News on all winners will be shared here as they are confirmed. 

ALL CHILDREN READING: A GRAND CHALLENGE FOR DEVELOPMENT

WINNER: Asafeer

Supporting early grade readers

Image: Asafeer

Image: Asafeer

 

All Children Reading: A Grand Challenge for Development (ACR GCD) has awarded Asafeer Education Technologies a prize to develop inspiring storybook templates and illustrations for Arabic speaking children around the globe. Asafeer, a Dubai-based company, provides schools with online digital resources for reading to enhance literacy.

At the 2017 No Lost Generation (NLG) EdTech Summit in Amman, Jordan, ACR GCD awarded Asafeer $100,000 to develop a set of book templates and illustrations. The materials will present STEM (Science, Technology, Engineering and Mathematics) related content in a fun and interesting way to explain how the world around us works. These stories will be designed specifically to target the needs of early grade readers.

The templates will include basic story lines which authors can easily translate and contextualize for their context and add images accordingly. Through the grant, Asafeer will create more than 100 stories, covering a variety of themes (e.g. ecosystems, inventions, sustainable living and world science) in Arabic and English, which will be available for global adaptation.

All Children Reading: A Grand Challenge for Development, launched in 2011 by the US Agency for International Development (USAID), World Vision and the Australian Government, is a series of competitions that leverage science and technology to source, test and disseminate scalable solutions to improve literacy skills of early grade learners in developing countries.  ACR GCD is one of five organizations who generously provided seed funding to help make some of the best ideas developed in brainstorming sessions during the NLG event a reality.

FINALISTS:

Asafeer, Little Thinking Minds, We Love Reading, Libraries Without Borders and Syria Relief

     

    MALALA FUND AWARD

    WINNER: ReBootKamp

    Teaching refugee girls how to code

    Image: RBK

    Image: RBK

    ReBootKamp (RBK) has been awarded a $50,700 grant from Malala Fund to implement a project that will equip 100 Syrian refugee girls in Jordan with invaluable technology and coding skills.

    The action plan for the project was developed during the 2017 No Lost Generation EdTech summit, held in March this year.  

    RBK, an Amman-based non-profit, runs immersive coding bootcamps for Jordanians and refugees to teach them market-relevant skills to help them enter the rapidly growing technology industry.  

    Through this project the 100 girls, aged between 12 and 18, will be supported by female mentors - including those who are themselves graduates of the RBK programme. The team of mentors will support the girls to complete their own coding projects, boosting the girls’ employability and skills.

    This is the first RBK project aimed at this demographic. It is hoped that the refugee girls participating in this project will eventually go on to also become mentors and role models for future graduates of RBK.

    Through building connections between the girls and women already working in the technology industry, the project hopes to inspire and encourage more women, who may not have considered a career in technology, to continue into the industry.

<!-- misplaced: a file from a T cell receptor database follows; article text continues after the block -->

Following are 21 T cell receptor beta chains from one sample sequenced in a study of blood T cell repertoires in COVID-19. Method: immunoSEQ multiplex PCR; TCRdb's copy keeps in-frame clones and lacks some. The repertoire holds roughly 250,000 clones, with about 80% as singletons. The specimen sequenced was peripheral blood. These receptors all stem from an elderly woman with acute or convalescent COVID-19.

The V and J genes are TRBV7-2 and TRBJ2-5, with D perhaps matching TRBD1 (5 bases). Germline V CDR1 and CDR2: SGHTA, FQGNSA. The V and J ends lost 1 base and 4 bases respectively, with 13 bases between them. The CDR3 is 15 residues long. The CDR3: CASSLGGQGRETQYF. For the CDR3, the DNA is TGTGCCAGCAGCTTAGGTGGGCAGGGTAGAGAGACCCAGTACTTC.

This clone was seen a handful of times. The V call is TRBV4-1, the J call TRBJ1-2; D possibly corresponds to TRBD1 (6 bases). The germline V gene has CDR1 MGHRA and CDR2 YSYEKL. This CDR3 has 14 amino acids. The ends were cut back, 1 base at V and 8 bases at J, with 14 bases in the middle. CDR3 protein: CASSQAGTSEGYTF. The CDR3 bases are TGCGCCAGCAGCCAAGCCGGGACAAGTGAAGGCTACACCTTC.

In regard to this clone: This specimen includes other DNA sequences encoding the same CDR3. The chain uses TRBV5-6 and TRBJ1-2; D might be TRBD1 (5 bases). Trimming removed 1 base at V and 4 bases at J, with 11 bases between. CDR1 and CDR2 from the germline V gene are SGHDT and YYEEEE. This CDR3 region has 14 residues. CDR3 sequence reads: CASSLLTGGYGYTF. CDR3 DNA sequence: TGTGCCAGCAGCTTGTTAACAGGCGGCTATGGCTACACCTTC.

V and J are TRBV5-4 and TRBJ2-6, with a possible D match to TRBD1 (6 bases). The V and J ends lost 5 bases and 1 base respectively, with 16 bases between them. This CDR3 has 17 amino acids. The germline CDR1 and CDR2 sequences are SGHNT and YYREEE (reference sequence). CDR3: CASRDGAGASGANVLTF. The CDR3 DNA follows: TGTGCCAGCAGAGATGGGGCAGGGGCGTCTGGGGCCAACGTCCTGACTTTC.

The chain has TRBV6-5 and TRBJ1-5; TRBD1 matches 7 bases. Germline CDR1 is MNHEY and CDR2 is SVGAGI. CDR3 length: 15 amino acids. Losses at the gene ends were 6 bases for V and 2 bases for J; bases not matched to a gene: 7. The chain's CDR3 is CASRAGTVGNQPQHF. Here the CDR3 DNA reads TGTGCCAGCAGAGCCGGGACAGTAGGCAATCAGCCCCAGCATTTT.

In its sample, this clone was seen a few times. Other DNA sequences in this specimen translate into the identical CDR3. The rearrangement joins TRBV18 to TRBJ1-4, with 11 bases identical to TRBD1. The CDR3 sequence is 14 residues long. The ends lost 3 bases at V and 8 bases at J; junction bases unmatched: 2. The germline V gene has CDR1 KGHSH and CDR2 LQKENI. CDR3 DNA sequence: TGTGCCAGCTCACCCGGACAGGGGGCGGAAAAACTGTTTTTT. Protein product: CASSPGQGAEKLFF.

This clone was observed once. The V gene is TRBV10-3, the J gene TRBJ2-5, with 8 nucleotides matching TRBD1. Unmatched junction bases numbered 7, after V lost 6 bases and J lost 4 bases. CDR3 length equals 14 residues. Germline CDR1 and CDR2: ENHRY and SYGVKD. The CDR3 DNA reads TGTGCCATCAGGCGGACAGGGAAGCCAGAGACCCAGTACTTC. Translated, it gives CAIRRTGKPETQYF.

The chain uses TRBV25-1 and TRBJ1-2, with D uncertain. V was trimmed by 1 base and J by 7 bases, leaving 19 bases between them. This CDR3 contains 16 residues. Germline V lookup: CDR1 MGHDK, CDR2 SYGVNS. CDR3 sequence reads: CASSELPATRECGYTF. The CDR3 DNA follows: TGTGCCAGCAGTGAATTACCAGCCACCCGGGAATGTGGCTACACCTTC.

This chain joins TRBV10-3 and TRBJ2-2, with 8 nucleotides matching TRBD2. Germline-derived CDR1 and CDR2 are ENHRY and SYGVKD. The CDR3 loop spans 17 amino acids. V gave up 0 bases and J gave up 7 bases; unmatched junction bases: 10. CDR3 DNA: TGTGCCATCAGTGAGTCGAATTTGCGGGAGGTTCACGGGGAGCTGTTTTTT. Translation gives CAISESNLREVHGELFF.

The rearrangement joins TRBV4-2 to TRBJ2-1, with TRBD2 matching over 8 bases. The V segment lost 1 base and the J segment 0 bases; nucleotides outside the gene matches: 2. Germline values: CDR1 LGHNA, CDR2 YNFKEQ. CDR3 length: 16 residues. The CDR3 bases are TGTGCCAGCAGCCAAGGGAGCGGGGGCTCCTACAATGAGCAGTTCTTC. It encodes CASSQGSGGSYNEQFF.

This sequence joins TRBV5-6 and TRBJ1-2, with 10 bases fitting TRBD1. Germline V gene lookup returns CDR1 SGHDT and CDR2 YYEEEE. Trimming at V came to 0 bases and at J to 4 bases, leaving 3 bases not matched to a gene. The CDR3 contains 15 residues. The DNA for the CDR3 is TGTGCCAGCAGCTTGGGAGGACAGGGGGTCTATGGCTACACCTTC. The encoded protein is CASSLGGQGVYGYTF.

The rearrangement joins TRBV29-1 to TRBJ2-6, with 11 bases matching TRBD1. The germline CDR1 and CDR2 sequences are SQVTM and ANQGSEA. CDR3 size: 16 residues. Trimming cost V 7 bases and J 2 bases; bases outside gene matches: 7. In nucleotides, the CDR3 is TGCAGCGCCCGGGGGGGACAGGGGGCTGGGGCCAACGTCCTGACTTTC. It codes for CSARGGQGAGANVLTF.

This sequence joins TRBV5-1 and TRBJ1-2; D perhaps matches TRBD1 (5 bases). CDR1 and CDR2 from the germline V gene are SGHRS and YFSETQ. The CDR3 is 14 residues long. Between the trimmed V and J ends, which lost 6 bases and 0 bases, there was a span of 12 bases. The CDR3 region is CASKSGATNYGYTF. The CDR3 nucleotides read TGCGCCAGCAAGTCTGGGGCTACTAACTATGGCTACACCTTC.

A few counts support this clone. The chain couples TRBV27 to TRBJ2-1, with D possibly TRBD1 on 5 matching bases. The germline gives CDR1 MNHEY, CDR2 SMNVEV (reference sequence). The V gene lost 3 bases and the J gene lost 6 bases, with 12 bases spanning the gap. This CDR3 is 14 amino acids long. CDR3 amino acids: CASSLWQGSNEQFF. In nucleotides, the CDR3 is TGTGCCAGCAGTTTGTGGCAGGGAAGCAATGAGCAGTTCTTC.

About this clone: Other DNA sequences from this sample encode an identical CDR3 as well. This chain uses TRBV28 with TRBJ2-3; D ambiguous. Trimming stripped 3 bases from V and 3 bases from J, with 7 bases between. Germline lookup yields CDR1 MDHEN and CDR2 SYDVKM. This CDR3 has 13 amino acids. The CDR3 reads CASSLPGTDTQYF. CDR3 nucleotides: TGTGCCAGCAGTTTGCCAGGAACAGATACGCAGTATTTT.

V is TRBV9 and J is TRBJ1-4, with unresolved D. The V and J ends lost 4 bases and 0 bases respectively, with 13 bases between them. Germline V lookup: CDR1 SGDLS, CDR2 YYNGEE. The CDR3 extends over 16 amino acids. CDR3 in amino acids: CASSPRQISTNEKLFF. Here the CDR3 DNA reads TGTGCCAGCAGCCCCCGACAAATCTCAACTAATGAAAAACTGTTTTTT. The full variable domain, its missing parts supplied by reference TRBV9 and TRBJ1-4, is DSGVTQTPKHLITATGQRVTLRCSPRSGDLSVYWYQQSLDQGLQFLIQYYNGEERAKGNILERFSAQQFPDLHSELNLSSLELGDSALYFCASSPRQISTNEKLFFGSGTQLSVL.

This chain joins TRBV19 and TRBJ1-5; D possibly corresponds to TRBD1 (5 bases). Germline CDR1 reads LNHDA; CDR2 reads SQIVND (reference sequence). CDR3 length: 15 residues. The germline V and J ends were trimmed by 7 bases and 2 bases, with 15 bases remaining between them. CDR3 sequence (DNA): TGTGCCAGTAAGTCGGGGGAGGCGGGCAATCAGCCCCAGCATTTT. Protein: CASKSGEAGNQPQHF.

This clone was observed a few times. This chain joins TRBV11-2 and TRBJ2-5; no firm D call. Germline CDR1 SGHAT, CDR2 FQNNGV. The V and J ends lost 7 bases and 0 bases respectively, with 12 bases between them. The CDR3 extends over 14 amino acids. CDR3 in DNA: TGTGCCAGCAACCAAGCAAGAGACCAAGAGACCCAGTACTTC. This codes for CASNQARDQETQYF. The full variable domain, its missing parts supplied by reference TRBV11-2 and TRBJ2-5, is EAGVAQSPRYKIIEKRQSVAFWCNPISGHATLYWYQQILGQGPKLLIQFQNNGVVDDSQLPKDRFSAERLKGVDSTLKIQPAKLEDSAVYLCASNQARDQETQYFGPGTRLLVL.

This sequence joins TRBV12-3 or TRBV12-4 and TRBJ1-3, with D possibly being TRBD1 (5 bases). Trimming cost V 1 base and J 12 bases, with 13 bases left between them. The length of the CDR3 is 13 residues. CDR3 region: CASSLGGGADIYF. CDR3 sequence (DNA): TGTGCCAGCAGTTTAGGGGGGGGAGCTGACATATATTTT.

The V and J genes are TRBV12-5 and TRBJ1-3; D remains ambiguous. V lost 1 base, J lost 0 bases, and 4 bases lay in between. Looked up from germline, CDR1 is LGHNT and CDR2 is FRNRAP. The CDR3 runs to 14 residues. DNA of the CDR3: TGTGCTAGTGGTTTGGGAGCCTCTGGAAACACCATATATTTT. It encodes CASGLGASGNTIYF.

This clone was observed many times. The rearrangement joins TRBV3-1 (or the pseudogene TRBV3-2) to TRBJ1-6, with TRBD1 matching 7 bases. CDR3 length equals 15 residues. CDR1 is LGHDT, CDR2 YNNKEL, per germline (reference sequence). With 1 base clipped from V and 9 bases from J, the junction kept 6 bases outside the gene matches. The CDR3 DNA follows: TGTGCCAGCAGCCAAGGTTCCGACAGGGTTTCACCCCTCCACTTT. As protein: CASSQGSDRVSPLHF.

The coding projects developed by the girls as part of this initiative will be showcased in an open-source community website.

    The 2017 NLG EdTech summit brought together hundreds of partners from the private, public and development sectors to showcase and brainstorm tech-based solutions to the education and skills challenges caused by the crisis in Syria.

    Malala Fund is one of five generous donors who are providing seed funding to bring to life action plans for refugees developed at the summit. 

    FINALISTS: 

    Rebootkamp, ITWORX and Mercy Corps, Ideate.Orchestrate.Integrate. and Edutek

     

    STARTUPBOAT AWARD

    WINNER: Mateen and World Refugee School

    Literacy skills for refugee children living in informal settlements in Mafraq, Jordan through online learning

    Image: Mateen

    Image: Mateen

    Jordanian non-profit organization, Mateen, with World Refugee School will receive support from Startupboat to bring to life their project to support Syrian refugee children in north Jordan.

    The project, which was developed during the 2017 No Lost Generation EdTech Summit held in Amman earlier this year, will support over 100 refugee girls and boys living in informal tented settlements outside Mafraq. Since arriving in the informal camps, these children have had no access to formal education.

    Through this pilot initiative, Mateen and WRS plan to provide the children with basic literacy skills through a specially-designed online learning platform.

    The organizations hope that the platform will be rolled out in the near future to support the learning of other vulnerable children.

    Mateen has been accepted into the Startupboat Online Incubation Programme and will benefit from access to Startupboat’s special digital tool for change-makers, as well as dedicated, expert mentorship. Mateen currently benefits from an adjusted support program from Startupboat tailored to Mateen’s operational model.

    Please contact the Startupboat team if you think that you could offer support, would like to get involved, or if you would like to donate to Mateen and the World Refugee School.

     

    FINALISTS: 

    Mateen and World Refugee School, Rebootkamp, Relief International and Work4Good and Southern New Hampshire University, Karam Foundation, Libraries Without Borders